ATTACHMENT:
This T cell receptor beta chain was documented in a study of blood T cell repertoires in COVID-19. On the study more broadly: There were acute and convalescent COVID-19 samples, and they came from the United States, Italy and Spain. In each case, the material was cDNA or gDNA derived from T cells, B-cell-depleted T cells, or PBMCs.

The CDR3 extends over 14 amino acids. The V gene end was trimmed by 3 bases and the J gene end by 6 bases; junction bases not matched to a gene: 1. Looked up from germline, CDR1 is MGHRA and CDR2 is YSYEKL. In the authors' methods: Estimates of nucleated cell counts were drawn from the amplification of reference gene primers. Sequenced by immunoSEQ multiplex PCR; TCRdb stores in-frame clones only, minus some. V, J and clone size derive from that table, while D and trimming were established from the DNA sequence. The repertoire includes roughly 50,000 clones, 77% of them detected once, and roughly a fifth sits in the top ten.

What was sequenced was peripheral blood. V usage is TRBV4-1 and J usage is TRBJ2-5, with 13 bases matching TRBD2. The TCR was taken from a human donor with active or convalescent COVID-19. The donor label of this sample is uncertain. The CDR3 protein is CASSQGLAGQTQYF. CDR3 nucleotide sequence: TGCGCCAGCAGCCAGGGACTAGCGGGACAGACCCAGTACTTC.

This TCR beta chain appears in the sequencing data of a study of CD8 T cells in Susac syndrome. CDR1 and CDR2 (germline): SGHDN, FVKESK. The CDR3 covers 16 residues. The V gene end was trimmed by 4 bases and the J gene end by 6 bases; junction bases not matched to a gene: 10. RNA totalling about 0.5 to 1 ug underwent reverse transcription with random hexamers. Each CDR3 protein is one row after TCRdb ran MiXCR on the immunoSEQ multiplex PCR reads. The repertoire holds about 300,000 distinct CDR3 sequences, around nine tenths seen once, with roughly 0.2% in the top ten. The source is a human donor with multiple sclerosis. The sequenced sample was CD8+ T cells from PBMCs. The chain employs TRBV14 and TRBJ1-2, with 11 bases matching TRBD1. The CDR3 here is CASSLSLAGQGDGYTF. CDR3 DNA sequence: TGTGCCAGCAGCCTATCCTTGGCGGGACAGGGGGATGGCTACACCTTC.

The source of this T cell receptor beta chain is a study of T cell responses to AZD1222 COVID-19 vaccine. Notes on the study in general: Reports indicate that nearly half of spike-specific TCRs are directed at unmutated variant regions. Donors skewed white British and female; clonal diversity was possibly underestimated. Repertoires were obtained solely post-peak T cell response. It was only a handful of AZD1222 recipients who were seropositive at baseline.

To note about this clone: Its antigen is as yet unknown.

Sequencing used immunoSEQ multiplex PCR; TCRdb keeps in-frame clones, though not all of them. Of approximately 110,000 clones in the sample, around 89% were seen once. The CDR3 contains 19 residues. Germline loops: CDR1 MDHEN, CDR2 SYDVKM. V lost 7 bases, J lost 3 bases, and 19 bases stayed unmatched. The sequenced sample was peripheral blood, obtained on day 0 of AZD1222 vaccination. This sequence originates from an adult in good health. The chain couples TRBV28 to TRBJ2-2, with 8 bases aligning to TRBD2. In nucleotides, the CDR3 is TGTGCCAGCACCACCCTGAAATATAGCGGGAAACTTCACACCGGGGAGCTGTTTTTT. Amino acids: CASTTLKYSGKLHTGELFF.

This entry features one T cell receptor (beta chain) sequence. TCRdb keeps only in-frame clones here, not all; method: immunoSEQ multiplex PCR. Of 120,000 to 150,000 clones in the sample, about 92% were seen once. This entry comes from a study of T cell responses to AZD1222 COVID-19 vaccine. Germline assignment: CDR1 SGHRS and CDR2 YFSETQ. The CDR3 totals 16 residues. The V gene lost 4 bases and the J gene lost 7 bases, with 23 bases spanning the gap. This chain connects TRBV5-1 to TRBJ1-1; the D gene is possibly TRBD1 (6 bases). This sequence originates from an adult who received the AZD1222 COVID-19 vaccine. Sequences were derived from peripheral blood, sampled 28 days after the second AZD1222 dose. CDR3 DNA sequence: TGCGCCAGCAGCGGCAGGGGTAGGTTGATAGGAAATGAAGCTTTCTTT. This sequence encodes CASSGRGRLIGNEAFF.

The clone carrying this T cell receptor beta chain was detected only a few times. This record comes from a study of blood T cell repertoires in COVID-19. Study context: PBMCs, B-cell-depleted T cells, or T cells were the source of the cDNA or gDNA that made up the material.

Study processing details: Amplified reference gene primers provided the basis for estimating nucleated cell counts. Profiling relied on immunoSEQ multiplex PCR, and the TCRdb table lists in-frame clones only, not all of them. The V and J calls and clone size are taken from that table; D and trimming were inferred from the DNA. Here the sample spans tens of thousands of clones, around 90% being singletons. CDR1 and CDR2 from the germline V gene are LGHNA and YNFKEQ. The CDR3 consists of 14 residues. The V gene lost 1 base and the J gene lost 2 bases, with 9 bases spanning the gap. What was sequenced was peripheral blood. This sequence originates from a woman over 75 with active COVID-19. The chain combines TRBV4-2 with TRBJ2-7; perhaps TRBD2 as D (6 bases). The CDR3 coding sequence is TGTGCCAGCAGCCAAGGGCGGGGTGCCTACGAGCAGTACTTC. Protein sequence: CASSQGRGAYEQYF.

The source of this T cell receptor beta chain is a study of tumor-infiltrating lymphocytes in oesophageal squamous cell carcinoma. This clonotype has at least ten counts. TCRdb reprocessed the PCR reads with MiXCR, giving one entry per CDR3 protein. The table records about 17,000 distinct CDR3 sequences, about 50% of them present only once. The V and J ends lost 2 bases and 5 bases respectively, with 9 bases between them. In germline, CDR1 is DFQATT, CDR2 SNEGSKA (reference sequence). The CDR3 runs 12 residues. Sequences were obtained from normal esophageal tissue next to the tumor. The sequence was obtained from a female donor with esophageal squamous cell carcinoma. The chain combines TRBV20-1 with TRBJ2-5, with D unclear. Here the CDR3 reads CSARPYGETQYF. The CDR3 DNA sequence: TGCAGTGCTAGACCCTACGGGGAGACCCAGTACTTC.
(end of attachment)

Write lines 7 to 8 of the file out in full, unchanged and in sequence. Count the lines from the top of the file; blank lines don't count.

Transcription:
Sequencing used immunoSEQ multiplex PCR; TCRdb keeps in-frame clones, though not all of them. Of approximately 110,000 clones in the sample, around 89% were seen once. The CDR3 contains 19 residues. Germline loops: CDR1 MDHEN, CDR2 SYDVKM. V lost 7 bases, J lost 3 bases, and 19 bases stayed unmatched. The sequenced sample was peripheral blood, obtained on day 0 of AZD1222 vaccination. This sequence originates from an adult in good health. The chain couples TRBV28 to TRBJ2-2, with 8 bases aligning to TRBD2. In nucleotides, the CDR3 is TGTGCCAGCACCACCCTGAAATATAGCGGGAAACTTCACACCGGGGAGCTGTTTTTT. Amino acids: CASTTLKYSGKLHTGELFF.

This entry features one T cell receptor (beta chain) sequence. TCRdb keeps only in-frame clones here, not all; method: immunoSEQ multiplex PCR. Of 120,000 to 150,000 clones in the sample, about 92% were seen once. This entry comes from a study of T cell responses to AZD1222 COVID-19 vaccine. Germline assignment: CDR1 SGHRS and CDR2 YFSETQ. The CDR3 totals 16 residues. The V gene lost 4 bases and the J gene lost 7 bases, with 23 bases spanning the gap. This chain connects TRBV5-1 to TRBJ1-1; the D gene is possibly TRBD1 (6 bases). This sequence originates from an adult who received the AZD1222 COVID-19 vaccine. Sequences were derived from peripheral blood, sampled 28 days after the second AZD1222 dose. CDR3 DNA sequence: TGCGCCAGCAGCGGCAGGGGTAGGTTGATAGGAAATGAAGCTTTCTTT. This sequence encodes CASSGRGRLIGNEAFF.